The Federal Reserve’s new industrial production data showed that American domestic manufacturing’s broad-based recession continued into June despite the best automotive performance since last July. Overall real factory output is down on net since November, 2014. Durable goods inflation-adjusted output is still fractionally lower than its level that July. Non-durable goods constant dollar production is down since April, 2015. Year-on-year figures overall looked better, but manufacturing output’s new volatility has muddied their message.
The new data for the entire factory sector plus mixed revisions helped keep overall manufacturing output 4.22 percent below the level it hit when the last recession began more than eight years ago. That is, the manufacturing slump triggered by the Great Recession still hasn’t ended.
Here are the manufacturing highlights of the Federal Reserve’s new release on June industrial production:
>The biggest monthly automotive real production increase since last July was not enough to pull American domestic manufacturing out of an output downturn that has now lasted nearly two years, with the sector’s cumulative production down 0.33 percent after inflation since November, 2014.
>Manufacturing’s technical recession still encompasses both its durable goods and non-durable goods super-sectors.
>In constant dollar terms, durable goods production remains 0.08 percent lower than their July, 2014 level. Non-durable goods monthly output is off by 0.05 percent since April, 2015.
>Overall price-adjusted manufacturing output grew on month by 0.47 percent in June, its best such performance since last July’s 0.68 percent increase.
>Revisions were mixed. May’s initially reported 0.39 percent monthly drop was upgraded to a 0.27 percent decline. April’s already lowered 0.22 percent real production rise was cut further to a negligible 0.08 percent. March’s downwardly revised 0.39 percent falloff was fractionally improved to a 0.37 percent decrease. And February’s after-inflation production dip is now judged to be 0.06 percent, not 0.03 percent.
>June’s 5.93 percent sequential real production increase for the automotive sector was not only its best such advance since last July’s 7.27 percent. It also pulled automotive out its own technical recession.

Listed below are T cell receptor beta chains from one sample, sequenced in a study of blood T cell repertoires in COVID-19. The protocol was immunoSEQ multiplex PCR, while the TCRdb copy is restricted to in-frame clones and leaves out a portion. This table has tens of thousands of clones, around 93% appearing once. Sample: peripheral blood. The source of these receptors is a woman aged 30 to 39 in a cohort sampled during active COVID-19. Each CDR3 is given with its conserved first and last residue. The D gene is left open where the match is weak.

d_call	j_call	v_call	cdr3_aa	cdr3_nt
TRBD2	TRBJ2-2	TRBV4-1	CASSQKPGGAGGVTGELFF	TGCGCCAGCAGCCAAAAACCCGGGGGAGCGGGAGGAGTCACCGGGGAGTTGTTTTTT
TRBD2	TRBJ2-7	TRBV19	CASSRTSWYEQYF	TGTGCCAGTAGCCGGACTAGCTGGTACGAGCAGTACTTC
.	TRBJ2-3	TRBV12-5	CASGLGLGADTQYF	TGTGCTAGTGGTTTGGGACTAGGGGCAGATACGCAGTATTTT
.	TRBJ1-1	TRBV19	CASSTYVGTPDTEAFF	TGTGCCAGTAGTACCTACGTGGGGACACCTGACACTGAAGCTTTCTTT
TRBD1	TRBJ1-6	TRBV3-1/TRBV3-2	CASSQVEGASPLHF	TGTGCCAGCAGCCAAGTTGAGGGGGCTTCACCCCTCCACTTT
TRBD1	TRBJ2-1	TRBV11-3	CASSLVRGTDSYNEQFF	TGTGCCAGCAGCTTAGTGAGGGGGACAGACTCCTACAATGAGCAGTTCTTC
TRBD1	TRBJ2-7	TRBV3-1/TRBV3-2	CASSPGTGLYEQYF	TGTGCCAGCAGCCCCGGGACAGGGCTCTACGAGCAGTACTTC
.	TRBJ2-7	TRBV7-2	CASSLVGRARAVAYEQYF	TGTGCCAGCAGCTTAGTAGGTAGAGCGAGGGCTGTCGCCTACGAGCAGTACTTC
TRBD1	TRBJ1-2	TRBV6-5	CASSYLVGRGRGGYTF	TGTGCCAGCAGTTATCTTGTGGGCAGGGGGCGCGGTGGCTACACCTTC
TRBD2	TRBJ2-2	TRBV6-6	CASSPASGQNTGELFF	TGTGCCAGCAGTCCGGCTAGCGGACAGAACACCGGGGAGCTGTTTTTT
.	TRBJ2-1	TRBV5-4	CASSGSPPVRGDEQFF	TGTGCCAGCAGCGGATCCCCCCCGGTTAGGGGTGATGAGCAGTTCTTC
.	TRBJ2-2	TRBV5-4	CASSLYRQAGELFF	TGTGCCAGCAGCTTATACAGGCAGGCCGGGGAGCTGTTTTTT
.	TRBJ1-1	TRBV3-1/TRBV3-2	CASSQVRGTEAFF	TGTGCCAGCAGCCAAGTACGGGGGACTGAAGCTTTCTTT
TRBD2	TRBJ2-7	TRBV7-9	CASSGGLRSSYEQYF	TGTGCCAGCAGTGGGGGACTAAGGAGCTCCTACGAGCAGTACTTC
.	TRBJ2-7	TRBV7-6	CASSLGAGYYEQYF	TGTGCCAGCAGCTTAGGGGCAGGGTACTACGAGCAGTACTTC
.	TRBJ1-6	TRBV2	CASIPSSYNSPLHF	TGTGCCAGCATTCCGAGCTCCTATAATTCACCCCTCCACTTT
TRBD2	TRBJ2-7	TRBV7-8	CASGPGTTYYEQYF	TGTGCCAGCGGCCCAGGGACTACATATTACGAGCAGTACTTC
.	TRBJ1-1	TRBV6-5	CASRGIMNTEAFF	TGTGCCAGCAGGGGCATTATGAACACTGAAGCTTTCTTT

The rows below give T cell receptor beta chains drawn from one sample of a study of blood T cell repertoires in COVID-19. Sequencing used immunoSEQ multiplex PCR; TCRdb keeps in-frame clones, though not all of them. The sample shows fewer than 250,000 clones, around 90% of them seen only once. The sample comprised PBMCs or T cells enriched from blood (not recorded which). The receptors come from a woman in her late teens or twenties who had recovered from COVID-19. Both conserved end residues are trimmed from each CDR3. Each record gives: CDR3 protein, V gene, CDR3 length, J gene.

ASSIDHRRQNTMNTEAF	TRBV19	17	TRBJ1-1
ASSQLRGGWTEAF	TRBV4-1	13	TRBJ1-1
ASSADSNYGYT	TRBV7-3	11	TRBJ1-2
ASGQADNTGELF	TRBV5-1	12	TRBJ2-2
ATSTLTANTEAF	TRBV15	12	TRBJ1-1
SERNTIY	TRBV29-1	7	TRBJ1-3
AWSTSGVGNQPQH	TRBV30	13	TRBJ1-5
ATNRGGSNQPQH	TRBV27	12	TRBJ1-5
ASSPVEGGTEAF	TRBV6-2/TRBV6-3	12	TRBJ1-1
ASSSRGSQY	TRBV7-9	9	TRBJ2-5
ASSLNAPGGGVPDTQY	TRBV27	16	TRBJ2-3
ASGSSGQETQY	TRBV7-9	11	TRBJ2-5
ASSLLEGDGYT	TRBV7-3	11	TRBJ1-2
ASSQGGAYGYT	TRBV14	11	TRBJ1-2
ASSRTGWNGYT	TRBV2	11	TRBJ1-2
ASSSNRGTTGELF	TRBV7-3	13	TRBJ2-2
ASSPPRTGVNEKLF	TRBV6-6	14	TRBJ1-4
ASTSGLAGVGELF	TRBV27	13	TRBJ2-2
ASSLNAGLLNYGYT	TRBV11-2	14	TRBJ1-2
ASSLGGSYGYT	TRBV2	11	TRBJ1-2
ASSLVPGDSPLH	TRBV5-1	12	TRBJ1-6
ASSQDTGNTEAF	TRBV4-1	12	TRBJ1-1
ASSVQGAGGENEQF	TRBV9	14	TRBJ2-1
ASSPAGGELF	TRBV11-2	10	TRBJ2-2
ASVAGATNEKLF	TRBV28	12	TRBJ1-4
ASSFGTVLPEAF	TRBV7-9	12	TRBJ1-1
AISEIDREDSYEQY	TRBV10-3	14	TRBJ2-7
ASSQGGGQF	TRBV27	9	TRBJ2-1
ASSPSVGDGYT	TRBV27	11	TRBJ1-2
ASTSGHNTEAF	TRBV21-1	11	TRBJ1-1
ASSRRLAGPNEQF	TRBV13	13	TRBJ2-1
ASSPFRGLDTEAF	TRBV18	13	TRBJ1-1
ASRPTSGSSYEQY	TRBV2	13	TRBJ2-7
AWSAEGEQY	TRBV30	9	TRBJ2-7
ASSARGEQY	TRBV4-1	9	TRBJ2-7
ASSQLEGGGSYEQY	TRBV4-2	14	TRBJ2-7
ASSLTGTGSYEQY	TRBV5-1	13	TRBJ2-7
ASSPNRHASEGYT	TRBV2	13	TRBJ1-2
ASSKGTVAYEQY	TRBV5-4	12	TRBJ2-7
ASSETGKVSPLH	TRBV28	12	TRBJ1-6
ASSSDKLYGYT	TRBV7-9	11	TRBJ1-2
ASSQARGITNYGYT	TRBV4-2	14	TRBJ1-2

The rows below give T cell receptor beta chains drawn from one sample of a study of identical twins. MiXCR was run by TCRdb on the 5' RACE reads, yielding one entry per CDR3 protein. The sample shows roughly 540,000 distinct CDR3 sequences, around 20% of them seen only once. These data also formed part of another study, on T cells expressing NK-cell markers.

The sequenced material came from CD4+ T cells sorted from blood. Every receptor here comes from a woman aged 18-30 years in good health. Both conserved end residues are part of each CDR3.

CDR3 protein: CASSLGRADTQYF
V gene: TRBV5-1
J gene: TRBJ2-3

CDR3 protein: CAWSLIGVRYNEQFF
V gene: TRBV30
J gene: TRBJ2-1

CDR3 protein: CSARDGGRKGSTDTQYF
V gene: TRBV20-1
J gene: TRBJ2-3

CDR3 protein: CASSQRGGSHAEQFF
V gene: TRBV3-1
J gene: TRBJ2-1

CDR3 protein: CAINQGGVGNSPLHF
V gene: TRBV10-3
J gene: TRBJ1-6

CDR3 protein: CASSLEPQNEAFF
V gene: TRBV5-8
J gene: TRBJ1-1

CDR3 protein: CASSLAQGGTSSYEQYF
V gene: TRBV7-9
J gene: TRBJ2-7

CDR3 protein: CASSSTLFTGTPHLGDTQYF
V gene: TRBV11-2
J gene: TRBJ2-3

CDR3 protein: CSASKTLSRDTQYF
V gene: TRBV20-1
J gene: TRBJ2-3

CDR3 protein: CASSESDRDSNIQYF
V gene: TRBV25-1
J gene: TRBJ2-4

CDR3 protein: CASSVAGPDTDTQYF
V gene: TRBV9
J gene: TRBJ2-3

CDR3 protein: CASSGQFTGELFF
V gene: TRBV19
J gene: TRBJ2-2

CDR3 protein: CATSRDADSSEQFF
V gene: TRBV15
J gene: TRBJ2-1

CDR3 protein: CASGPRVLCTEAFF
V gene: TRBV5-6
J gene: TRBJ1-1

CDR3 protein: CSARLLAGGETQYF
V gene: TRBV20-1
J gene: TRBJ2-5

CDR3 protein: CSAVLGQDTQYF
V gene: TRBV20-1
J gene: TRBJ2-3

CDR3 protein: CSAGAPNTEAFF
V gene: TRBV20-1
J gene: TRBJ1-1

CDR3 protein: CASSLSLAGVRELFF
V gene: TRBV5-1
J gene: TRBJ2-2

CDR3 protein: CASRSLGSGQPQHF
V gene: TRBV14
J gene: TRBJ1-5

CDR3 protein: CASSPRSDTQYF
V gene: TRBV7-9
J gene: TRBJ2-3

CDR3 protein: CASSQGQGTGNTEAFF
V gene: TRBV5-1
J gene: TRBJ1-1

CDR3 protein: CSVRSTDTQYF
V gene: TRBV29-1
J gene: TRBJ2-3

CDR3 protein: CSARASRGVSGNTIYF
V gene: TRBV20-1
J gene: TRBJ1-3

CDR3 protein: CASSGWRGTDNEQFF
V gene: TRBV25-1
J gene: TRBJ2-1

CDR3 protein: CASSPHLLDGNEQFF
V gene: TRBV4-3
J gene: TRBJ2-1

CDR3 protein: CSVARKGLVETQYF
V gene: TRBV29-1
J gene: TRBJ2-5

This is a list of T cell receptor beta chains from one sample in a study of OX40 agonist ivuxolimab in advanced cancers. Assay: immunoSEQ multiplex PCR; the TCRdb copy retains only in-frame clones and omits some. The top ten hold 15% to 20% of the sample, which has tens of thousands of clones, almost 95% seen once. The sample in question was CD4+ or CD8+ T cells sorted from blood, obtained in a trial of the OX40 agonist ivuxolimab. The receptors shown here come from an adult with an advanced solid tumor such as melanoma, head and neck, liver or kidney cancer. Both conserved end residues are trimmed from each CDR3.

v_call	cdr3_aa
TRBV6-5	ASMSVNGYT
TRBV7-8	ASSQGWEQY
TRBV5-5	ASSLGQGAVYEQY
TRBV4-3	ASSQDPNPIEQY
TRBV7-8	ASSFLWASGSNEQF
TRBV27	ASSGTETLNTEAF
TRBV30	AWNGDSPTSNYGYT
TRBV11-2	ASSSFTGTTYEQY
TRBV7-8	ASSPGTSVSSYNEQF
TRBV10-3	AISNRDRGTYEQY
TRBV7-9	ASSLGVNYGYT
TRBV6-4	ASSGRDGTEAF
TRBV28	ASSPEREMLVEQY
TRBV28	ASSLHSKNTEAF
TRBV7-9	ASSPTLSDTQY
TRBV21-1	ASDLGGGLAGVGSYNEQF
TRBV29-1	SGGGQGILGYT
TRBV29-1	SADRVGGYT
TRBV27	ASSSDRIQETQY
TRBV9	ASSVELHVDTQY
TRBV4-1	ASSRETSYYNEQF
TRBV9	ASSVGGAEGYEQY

>At the same time, the initially reported May month-to-month constant dollar output decrease of 4.16 percent – its worst such figure since winter-affected January, 2014’s 6.47 percent – was revised down to a 4.33 percent decrease.
>Year-on-year real output in manufacturing overall rose by 0.64 percent in June – its biggest such improvement since February’s 0.96 percent. The modest June annual after-inflation increase actually beat that for the previous June-June period (0.59 percent). But it was better than May’s 0.14 percent yearly decline – which was revised down from a bare 0.01 percent rise.
>The June overall manufacturing figures along with the mixed revisions left the sector’s overall output 4.22 percent below its levels when the last recession officially began – more than eight years ago, in December, 2007. That is, by this measure, the Great Recession has still not ended for domestic manufacturing.
>The June on-month automotive pop was led by 9.04 percent jump in price-adjusted vehicle production – the biggest monthly increase since last July’s 9.38 percent. In addition, May’s initially reported 7.25 percent real production swoon – the worst since winter-affected January, 2014’s (10.41 percent) was revised up to a 6.77 percent drop-off.
>Motor vehicle parts production rebounded in real terms, too – but by a smaller 3.90 percent over May’s level. That figure, too, however, was its best since last July’s 7.85 percent. Yet the May monthly downturn was revised from 1.94 percent to 2.26 percent.
>Year-on-year, combined vehicle and parts output rose 7.77 percent in June – their fastest annual growth since February’s 10.04 percent. The June yearly increase also easily bested the 3.15 percent figure for the previous two Junes.
>The annual gains, however, were led by parts, whose real output increase of 9.30 percent exceeded the 6.03 percent advance for vehicles.
>Automotive’s performance keyed durable goods 0.87 percent monthly inflation-adjusted output rise in June. That rise was its biggest since May, 2014. Moreover, May’s initially reported 0.69 percent monthly real output decrease for durable goods was upgraded to a 0.51 percent fall.
>Durable goods’ yearly real production advance was pegged at 0.71 percent in June – the best since February’s 0.85 percent. Moreover, the previous such June-June results revealed a 0.07 percent annual decline, underscoring recent volatility.
>The non-durable goods super-sector, however, lost momentum in June, with real output decreasing 0.05 percent over May’s level. The May figure was revised from a 0.02 percent dip to a 0.03 percent increase. But April’s monthly results, originally recorded as a gain, were revised down once more to a sizable 0.54 percent loss.
>Non-durable goods’ real output was up annually in June by 0.51 percent. This increase topped May’s downwardly revised 0.24 percent, but was much weaker than the 1.40 percent inflation-adjusted growth achieved between June, 2014 and June, 2015.
>Since its pre-recession peak, in July, 2007, real output of non-durable goods is now down 10.55 percent.